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Lift drag

Topics To be Studied
• Lift and Drag forces
• Lift, Drag and Pressure Coefficients

Uses of Airfoils • • • • • Wings Propellers and Turbofans Helicopter Rotors Compressors and Turbines Hydrofoils (wing-like devices which can lift up a boat above waterline) • Wind Turbines .

and generated considerable drag. In practice. .Evolution of Airfoils Early Designs .Designers mistakenly believed that these airfoils with sharp leading edges will have low drag. they stalled quickly.

Camber Line Chord Line .Airfoil Equal amounts of thickness is added to camber in a direction normal to the camber line.

• Symmetric airfoils have no camber. • Thickness Distribution which is added to the camber line.An Airfoil is Defined as a superposition of • Chord Line • Camber line drawn with respect to the chord line. . normal to the camber line.

in general. the angle of attack will change from root to tip. The tip will.Angle of Attack  V Angle of attack is defined as the angle between the freestream and the chord line. have a low (or even a negative) . have a high angle of attack. It is given the symbol . . The root will. in general. Because modern wings have a built-in twist distribution.

per unit length of span (e. per foot of wing span). The component of aerodynamic forces along the freestream.g. per unit length of span (e. L ´ Sectional Drag. and is given the symbol D ´. D´ V The component of aerodynamic forces normal to the freestream.Lift and Drag Forces acting on a Wing Section Sectional Lift. is called the sectional lift force. and is given the symbol L ´. is called the sectional drag force. per foot of wing span).g. .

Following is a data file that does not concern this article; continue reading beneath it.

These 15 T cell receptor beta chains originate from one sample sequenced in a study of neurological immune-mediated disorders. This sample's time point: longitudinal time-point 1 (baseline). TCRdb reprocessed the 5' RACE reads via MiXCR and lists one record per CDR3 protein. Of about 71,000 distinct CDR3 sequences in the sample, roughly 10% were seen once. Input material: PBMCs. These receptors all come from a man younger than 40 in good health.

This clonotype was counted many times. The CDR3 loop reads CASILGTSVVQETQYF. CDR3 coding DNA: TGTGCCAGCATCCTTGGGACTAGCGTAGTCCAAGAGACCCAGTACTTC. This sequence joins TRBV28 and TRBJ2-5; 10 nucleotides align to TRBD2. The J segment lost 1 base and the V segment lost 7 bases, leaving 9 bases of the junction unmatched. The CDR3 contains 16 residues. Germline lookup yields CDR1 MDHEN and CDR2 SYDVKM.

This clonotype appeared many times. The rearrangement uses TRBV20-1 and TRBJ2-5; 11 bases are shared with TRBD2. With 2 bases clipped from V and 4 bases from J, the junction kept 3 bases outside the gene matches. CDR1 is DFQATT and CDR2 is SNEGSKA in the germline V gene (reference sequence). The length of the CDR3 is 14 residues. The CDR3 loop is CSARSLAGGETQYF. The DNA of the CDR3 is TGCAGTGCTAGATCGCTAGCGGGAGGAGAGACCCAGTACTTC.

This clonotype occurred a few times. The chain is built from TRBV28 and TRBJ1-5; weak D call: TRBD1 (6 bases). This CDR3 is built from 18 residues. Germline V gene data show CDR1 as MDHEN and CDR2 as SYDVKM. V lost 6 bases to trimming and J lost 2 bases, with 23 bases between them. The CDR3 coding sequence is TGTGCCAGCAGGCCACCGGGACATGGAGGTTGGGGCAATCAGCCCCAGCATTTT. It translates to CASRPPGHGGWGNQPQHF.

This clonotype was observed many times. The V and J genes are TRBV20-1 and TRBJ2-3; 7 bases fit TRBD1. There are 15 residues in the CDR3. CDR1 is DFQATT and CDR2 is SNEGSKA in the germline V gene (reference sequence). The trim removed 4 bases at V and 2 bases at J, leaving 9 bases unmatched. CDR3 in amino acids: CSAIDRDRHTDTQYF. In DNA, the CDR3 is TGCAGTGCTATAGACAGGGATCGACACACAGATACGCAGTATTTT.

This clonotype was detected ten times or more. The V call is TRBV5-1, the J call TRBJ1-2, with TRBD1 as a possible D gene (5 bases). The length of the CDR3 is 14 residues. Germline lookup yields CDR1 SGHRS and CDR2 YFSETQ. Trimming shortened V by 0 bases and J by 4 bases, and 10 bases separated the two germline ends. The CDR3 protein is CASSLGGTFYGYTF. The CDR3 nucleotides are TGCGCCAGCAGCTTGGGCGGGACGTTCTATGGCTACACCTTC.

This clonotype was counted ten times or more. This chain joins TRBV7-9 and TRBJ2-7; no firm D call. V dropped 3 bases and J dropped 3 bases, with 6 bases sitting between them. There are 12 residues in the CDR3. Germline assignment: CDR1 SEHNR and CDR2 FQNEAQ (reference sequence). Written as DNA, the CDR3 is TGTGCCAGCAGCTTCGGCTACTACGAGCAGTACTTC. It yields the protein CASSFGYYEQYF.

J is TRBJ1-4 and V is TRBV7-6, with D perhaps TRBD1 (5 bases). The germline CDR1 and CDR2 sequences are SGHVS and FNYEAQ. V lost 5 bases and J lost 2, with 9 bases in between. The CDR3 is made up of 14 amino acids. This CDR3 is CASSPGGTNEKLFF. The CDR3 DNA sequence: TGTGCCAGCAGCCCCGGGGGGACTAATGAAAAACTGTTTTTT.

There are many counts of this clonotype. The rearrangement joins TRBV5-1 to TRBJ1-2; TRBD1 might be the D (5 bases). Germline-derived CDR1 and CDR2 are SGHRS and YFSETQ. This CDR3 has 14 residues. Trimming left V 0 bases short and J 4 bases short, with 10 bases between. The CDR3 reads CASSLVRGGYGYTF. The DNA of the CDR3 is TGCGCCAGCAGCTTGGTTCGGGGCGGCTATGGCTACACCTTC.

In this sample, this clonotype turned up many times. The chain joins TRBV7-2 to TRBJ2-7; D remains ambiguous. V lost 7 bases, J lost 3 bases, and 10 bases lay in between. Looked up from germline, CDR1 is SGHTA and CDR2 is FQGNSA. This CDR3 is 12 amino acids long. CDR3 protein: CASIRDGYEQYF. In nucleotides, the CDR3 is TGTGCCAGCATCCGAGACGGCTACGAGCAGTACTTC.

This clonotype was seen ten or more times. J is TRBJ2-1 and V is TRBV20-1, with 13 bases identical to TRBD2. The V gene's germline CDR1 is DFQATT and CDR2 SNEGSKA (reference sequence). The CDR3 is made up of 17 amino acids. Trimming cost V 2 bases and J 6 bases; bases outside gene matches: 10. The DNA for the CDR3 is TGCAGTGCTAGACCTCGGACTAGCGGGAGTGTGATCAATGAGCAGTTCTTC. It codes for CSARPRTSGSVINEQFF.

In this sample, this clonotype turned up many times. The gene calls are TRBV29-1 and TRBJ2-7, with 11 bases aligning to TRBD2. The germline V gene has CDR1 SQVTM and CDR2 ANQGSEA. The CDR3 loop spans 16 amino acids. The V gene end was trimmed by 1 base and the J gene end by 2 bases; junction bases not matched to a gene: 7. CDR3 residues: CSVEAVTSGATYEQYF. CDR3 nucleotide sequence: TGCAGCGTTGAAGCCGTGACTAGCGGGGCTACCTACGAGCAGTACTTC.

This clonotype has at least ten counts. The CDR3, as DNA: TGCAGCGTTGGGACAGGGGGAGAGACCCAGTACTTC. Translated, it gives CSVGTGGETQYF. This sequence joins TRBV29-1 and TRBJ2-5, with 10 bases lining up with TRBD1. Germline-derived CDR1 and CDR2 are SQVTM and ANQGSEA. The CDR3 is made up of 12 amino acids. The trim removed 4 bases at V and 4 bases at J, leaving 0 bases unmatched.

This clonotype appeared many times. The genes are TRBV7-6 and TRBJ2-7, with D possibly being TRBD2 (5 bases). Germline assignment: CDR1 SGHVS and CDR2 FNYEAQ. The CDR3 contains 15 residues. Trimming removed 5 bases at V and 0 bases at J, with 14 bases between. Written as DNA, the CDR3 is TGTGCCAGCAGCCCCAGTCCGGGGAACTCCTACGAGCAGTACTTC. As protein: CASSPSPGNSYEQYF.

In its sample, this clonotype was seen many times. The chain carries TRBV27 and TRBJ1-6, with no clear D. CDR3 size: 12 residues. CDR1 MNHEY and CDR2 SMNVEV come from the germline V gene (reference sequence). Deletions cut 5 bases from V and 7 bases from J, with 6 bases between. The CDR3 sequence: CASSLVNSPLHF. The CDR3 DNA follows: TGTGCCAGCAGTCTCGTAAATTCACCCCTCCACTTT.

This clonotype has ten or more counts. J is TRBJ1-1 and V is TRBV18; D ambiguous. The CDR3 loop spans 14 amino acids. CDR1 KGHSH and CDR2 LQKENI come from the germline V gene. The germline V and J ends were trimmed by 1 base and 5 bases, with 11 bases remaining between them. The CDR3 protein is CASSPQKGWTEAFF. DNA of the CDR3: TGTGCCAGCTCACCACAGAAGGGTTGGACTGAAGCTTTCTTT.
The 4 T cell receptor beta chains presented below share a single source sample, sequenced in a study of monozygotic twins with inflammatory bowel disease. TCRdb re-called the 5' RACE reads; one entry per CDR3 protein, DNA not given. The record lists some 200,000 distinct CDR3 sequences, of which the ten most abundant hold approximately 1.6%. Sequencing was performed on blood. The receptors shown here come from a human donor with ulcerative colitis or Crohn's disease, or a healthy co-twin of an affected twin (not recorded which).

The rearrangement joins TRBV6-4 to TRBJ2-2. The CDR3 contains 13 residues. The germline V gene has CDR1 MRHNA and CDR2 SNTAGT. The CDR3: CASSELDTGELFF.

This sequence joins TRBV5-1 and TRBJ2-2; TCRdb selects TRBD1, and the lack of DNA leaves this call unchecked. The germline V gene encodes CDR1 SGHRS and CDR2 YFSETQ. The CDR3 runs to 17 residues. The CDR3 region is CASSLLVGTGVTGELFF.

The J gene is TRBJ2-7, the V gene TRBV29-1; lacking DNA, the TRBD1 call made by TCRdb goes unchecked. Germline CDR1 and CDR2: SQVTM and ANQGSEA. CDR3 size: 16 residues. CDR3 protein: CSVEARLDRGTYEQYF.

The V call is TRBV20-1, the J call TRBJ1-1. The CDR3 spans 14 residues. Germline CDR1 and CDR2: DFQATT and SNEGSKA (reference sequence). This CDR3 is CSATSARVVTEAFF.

Sectional Lift and Drag Coefficients • The sectional lift coefficient Cl is defined as: Cl  L 1 V2 c is 2the airfoil • Here c chord. measured along the chordline. • The sectional drag force coefficient Cd is likewise defined as: Cd  D 1 V2 c 2 .e. distance between the leading edge and trailing edge. i.

Note that. we call the forces acting on that section (per unit span) L´ and D ´. D. CL and CD to denote the forces and coefficients. and the coefficients Cl and Cd ... • When we are taking about an entire wing we use L. • When we are dealing with just a section of the wing.

Pressure Forces acting on the Airfoil High Pressure Low velocity Low Pressure High velocity Low Pressure High velocity High Pressure Low velocity Bernoulli’s equation says where pressure is high. velocity will be low and vice versa. .